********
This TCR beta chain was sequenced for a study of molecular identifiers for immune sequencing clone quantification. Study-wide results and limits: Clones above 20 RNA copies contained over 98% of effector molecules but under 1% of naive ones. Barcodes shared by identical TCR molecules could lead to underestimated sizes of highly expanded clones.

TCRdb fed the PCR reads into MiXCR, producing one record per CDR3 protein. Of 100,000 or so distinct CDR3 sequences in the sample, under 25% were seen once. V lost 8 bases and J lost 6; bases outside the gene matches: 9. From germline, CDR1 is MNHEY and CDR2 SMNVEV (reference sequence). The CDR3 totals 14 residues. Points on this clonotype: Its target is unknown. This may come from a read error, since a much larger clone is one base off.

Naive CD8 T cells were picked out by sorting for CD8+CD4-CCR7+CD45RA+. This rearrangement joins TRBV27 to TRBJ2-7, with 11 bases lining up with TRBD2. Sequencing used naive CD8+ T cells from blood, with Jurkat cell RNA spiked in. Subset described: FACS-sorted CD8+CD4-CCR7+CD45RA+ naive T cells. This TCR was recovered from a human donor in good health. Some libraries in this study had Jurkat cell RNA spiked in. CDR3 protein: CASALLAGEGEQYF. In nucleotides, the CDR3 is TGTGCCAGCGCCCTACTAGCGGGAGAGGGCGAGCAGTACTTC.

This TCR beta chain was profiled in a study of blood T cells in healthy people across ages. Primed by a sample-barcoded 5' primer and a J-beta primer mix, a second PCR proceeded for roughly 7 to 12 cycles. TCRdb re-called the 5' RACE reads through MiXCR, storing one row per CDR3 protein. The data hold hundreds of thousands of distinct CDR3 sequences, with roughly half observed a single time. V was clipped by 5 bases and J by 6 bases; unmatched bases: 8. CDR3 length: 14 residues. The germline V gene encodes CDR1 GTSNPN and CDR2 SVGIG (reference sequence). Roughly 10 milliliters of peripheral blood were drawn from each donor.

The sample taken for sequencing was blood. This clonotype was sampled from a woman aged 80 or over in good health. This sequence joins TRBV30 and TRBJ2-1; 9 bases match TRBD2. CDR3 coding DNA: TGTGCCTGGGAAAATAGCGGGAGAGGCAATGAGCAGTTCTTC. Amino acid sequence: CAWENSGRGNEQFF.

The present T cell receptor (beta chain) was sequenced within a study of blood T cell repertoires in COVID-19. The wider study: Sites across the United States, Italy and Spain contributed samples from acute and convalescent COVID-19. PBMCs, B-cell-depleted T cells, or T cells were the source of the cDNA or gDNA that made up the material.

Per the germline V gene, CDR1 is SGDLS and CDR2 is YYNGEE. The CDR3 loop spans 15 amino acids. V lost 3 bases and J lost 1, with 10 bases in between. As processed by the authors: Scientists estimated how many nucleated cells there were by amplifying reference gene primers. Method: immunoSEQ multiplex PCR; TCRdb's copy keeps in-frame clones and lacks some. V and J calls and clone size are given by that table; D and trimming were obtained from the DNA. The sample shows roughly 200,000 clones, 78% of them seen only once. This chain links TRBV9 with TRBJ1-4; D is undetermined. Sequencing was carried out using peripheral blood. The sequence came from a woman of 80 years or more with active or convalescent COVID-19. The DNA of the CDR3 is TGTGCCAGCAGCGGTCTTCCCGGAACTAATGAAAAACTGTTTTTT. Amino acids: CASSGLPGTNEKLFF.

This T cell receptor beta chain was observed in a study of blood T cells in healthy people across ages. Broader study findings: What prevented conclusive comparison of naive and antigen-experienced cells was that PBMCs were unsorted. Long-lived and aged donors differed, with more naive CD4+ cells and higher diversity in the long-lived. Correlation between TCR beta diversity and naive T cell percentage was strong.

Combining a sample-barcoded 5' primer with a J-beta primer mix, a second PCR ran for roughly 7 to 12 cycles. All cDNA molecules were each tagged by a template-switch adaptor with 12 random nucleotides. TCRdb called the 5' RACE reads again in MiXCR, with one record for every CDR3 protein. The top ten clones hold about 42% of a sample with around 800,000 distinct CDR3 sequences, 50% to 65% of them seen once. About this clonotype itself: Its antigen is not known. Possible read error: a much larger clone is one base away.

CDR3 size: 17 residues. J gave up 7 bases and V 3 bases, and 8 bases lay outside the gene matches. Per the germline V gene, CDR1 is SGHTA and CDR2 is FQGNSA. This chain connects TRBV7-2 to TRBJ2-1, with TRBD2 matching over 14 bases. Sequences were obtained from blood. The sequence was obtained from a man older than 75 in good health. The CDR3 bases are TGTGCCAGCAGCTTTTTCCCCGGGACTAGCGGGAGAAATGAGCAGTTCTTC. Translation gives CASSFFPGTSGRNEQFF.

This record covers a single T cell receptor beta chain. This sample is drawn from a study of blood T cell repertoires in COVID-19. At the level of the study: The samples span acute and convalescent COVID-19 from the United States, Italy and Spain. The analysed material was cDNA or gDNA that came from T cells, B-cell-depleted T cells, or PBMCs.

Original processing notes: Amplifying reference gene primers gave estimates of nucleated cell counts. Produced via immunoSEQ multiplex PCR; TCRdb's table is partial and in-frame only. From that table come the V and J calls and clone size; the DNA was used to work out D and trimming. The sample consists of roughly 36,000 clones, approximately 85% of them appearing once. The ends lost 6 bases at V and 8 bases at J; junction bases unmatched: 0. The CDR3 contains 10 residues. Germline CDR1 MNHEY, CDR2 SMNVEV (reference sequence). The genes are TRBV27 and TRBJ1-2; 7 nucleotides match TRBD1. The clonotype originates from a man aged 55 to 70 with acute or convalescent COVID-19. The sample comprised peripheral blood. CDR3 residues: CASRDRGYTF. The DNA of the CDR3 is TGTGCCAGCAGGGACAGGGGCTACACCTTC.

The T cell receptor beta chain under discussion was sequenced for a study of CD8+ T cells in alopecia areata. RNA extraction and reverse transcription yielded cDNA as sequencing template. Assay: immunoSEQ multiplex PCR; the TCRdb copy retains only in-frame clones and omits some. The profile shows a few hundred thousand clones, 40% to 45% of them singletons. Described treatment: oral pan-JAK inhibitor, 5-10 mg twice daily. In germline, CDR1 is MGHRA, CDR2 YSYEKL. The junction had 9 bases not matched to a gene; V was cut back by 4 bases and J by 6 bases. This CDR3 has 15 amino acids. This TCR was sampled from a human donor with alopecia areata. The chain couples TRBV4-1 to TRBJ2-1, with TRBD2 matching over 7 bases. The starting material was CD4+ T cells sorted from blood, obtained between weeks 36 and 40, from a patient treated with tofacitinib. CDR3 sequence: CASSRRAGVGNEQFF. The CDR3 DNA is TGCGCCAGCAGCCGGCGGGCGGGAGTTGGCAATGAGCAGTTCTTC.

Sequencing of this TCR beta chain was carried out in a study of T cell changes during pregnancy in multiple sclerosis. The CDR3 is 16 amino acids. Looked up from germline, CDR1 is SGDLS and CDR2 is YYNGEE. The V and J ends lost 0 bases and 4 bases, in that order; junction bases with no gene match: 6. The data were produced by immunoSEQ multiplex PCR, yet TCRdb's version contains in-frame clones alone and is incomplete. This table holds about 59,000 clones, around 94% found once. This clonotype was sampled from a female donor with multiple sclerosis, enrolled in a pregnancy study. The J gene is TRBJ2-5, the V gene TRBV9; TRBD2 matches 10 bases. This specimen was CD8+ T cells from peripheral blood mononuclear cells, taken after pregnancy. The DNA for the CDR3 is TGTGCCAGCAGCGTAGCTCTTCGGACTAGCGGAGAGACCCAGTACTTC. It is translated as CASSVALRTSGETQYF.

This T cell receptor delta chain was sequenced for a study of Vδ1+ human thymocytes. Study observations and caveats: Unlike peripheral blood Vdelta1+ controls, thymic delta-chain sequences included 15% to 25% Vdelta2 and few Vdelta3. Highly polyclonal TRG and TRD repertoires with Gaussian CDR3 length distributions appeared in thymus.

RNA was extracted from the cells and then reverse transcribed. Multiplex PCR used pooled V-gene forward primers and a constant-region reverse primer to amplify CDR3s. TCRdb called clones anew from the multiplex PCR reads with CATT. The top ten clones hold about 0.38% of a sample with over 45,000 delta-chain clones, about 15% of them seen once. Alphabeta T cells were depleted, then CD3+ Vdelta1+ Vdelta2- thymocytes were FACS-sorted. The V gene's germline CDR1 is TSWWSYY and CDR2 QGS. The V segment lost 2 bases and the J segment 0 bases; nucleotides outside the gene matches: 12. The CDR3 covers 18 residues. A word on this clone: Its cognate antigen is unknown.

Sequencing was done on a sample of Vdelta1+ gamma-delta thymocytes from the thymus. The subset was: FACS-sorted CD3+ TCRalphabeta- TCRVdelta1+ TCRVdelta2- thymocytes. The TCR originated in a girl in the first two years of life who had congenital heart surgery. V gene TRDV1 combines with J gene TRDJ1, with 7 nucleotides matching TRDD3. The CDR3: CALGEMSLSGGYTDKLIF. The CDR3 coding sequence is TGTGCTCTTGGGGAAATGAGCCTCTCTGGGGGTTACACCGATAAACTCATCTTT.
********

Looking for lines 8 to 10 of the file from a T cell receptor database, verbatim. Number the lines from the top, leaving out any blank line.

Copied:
This T cell receptor beta chain was observed in a study of blood T cells in healthy people across ages. Broader study findings: What prevented conclusive comparison of naive and antigen-experienced cells was that PBMCs were unsorted. Long-lived and aged donors differed, with more naive CD4+ cells and higher diversity in the long-lived. Correlation between TCR beta diversity and naive T cell percentage was strong.

Combining a sample-barcoded 5' primer with a J-beta primer mix, a second PCR ran for roughly 7 to 12 cycles. All cDNA molecules were each tagged by a template-switch adaptor with 12 random nucleotides. TCRdb called the 5' RACE reads again in MiXCR, with one record for every CDR3 protein. The top ten clones hold about 42% of a sample with around 800,000 distinct CDR3 sequences, 50% to 65% of them seen once. About this clonotype itself: Its antigen is not known. Possible read error: a much larger clone is one base away.

CDR3 size: 17 residues. J gave up 7 bases and V 3 bases, and 8 bases lay outside the gene matches. Per the germline V gene, CDR1 is SGHTA and CDR2 is FQGNSA. This chain connects TRBV7-2 to TRBJ2-1, with TRBD2 matching over 14 bases. Sequences were obtained from blood. The sequence was obtained from a man older than 75 in good health. The CDR3 bases are TGTGCCAGCAGCTTTTTCCCCGGGACTAGCGGGAGAAATGAGCAGTTCTTC. Translation gives CASSFFPGTSGRNEQFF.